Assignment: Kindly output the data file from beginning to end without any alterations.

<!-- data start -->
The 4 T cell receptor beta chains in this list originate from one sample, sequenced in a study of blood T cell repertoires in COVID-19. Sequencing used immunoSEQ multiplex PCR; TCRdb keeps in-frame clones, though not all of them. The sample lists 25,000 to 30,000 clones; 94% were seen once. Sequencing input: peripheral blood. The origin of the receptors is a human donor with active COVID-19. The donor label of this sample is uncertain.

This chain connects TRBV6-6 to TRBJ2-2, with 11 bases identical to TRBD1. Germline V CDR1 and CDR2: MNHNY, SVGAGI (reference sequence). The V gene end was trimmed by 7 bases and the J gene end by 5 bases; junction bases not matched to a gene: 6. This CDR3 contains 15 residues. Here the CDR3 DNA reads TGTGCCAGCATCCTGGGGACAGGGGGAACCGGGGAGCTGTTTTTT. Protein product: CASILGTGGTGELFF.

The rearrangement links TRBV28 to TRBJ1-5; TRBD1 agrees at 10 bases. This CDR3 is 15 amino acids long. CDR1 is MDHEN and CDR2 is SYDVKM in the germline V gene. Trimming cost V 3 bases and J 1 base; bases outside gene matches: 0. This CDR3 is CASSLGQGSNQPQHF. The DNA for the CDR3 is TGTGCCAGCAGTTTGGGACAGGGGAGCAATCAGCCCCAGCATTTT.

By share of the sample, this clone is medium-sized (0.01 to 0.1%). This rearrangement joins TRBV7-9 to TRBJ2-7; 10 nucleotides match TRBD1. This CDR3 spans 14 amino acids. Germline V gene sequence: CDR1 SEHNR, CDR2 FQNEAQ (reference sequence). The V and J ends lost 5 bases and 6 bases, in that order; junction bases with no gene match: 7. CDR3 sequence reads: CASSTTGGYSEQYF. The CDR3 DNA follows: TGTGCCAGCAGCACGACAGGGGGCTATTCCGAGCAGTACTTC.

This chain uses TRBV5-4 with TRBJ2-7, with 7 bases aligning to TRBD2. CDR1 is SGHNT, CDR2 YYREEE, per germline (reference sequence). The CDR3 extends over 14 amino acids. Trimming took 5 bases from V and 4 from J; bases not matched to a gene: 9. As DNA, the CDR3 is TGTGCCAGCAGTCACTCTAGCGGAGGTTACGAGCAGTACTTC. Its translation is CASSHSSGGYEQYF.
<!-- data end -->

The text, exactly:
The 4 T cell receptor beta chains in this list originate from one sample, sequenced in a study of blood T cell repertoires in COVID-19. Sequencing used immunoSEQ multiplex PCR; TCRdb keeps in-frame clones, though not all of them. The sample lists 25,000 to 30,000 clones; 94% were seen once. Sequencing input: peripheral blood. The origin of the receptors is a human donor with active COVID-19. The donor label of this sample is uncertain.

This chain connects TRBV6-6 to TRBJ2-2, with 11 bases identical to TRBD1. Germline V CDR1 and CDR2: MNHNY, SVGAGI (reference sequence). The V gene end was trimmed by 7 bases and the J gene end by 5 bases; junction bases not matched to a gene: 6. This CDR3 contains 15 residues. Here the CDR3 DNA reads TGTGCCAGCATCCTGGGGACAGGGGGAACCGGGGAGCTGTTTTTT. Protein product: CASILGTGGTGELFF.

The rearrangement links TRBV28 to TRBJ1-5; TRBD1 agrees at 10 bases. This CDR3 is 15 amino acids long. CDR1 is MDHEN and CDR2 is SYDVKM in the germline V gene. Trimming cost V 3 bases and J 1 base; bases outside gene matches: 0. This CDR3 is CASSLGQGSNQPQHF. The DNA for the CDR3 is TGTGCCAGCAGTTTGGGACAGGGGAGCAATCAGCCCCAGCATTTT.

By share of the sample, this clone is medium-sized (0.01 to 0.1%). This rearrangement joins TRBV7-9 to TRBJ2-7; 10 nucleotides match TRBD1. This CDR3 spans 14 amino acids. Germline V gene sequence: CDR1 SEHNR, CDR2 FQNEAQ (reference sequence). The V and J ends lost 5 bases and 6 bases, in that order; junction bases with no gene match: 7. CDR3 sequence reads: CASSTTGGYSEQYF. The CDR3 DNA follows: TGTGCCAGCAGCACGACAGGGGGCTATTCCGAGCAGTACTTC.

This chain uses TRBV5-4 with TRBJ2-7, with 7 bases aligning to TRBD2. CDR1 is SGHNT, CDR2 YYREEE, per germline (reference sequence). The CDR3 extends over 14 amino acids. Trimming took 5 bases from V and 4 from J; bases not matched to a gene: 9. As DNA, the CDR3 is TGTGCCAGCAGTCACTCTAGCGGAGGTTACGAGCAGTACTTC. Its translation is CASSHSSGGYEQYF.